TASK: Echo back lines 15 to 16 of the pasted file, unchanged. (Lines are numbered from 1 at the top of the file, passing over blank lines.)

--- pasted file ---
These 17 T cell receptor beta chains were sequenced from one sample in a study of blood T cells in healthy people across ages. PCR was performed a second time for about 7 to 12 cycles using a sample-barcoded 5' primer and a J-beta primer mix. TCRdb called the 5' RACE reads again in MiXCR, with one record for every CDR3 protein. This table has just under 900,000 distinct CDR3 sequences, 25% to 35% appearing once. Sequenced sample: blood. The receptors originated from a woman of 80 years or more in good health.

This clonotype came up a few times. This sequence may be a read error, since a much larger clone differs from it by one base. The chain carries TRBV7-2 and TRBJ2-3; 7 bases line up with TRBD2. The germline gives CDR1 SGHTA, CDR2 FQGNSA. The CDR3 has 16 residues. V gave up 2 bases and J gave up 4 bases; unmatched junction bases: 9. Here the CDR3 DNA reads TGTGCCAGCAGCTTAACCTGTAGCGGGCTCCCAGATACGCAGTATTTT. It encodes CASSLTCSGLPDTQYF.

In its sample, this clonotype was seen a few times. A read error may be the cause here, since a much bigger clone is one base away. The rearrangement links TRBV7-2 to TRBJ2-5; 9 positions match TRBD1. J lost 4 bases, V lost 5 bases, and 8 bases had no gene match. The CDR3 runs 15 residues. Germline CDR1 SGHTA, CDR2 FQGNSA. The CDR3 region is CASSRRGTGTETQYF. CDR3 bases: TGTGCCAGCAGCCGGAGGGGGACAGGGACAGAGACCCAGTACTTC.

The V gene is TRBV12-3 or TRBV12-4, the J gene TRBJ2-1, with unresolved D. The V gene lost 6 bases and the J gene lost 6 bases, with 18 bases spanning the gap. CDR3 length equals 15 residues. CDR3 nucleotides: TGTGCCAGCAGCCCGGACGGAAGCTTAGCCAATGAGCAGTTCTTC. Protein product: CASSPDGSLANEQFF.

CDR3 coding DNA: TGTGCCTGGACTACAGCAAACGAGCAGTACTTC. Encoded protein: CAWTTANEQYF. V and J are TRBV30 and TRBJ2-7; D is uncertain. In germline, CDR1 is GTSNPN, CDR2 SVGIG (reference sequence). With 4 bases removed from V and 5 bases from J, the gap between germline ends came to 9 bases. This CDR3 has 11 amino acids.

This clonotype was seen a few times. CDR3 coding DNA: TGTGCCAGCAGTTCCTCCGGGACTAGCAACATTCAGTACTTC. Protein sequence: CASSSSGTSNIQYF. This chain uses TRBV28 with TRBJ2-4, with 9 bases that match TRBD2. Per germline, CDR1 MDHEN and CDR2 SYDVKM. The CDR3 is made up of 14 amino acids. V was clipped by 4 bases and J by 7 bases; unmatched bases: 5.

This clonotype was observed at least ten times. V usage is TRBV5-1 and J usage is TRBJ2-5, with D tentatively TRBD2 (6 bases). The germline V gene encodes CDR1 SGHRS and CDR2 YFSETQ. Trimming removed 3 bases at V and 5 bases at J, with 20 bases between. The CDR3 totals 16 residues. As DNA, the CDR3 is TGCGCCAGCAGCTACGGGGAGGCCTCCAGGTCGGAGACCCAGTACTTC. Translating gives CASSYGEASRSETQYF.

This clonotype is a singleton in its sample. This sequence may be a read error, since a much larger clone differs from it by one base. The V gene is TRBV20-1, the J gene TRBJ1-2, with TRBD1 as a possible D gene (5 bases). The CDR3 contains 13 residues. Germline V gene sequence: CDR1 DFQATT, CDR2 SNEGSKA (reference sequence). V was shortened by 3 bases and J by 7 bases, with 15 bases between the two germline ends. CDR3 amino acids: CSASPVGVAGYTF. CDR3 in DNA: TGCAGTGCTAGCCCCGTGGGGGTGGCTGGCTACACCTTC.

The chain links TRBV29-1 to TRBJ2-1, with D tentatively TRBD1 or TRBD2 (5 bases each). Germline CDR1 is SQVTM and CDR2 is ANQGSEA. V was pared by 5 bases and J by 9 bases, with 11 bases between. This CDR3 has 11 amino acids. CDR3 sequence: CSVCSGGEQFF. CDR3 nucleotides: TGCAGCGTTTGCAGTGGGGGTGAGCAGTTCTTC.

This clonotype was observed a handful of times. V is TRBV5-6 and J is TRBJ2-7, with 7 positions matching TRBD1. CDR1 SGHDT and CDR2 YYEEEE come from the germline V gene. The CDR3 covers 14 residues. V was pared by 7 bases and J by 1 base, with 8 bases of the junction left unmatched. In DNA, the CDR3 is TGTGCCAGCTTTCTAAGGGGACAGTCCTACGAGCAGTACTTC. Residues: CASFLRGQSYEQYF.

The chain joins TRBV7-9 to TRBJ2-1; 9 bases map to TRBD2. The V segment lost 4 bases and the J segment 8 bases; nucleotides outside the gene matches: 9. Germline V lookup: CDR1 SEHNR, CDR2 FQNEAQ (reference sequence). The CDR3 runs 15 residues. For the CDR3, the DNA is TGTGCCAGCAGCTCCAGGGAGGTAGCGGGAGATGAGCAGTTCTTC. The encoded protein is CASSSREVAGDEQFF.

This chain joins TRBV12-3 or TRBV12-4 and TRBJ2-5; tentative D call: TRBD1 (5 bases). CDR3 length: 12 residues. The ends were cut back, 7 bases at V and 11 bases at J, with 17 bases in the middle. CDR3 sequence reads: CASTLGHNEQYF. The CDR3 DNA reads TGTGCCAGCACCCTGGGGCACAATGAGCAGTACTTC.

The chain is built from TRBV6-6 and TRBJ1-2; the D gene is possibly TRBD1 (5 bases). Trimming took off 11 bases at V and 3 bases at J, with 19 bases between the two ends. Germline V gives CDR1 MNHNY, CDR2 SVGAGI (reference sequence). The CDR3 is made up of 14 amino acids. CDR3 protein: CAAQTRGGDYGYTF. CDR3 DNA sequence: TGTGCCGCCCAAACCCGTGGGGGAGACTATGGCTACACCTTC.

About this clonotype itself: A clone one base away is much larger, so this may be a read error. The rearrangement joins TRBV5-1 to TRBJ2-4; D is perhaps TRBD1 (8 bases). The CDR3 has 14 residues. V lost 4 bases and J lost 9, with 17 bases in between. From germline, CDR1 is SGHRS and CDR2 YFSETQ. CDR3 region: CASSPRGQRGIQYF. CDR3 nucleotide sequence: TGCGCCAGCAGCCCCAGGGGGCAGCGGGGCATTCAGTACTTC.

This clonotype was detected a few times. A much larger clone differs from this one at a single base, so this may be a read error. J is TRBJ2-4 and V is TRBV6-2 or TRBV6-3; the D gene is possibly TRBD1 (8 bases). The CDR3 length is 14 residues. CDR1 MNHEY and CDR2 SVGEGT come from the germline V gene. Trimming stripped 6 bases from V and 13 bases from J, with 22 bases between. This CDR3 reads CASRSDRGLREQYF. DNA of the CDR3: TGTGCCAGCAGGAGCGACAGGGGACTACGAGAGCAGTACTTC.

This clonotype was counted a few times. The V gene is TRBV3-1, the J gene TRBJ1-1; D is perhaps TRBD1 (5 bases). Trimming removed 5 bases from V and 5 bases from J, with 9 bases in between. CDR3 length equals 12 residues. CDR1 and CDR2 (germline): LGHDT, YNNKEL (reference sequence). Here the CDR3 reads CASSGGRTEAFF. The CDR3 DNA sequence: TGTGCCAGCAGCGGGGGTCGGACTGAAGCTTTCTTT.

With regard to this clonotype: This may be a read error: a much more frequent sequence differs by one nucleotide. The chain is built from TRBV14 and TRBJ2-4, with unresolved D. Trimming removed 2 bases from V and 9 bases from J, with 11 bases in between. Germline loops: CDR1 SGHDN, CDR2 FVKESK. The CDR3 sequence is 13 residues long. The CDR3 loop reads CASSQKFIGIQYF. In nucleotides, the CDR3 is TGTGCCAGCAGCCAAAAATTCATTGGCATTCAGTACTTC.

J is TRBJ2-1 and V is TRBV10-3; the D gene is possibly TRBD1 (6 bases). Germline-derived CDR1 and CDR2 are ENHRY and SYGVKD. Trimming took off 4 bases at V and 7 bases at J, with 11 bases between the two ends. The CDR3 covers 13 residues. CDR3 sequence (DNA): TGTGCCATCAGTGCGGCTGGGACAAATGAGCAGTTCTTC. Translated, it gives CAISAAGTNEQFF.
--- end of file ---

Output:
This clonotype was detected a few times. A much larger clone differs from this one at a single base, so this may be a read error. J is TRBJ2-4 and V is TRBV6-2 or TRBV6-3; the D gene is possibly TRBD1 (8 bases). The CDR3 length is 14 residues. CDR1 MNHEY and CDR2 SVGEGT come from the germline V gene. Trimming stripped 6 bases from V and 13 bases from J, with 22 bases between. This CDR3 reads CASRSDRGLREQYF. DNA of the CDR3: TGTGCCAGCAGGAGCGACAGGGGACTACGAGAGCAGTACTTC.

This clonotype was counted a few times. The V gene is TRBV3-1, the J gene TRBJ1-1; D is perhaps TRBD1 (5 bases). Trimming removed 5 bases from V and 5 bases from J, with 9 bases in between. CDR3 length equals 12 residues. CDR1 and CDR2 (germline): LGHDT, YNNKEL (reference sequence). Here the CDR3 reads CASSGGRTEAFF. The CDR3 DNA sequence: TGTGCCAGCAGCGGGGGTCGGACTGAAGCTTTCTTT.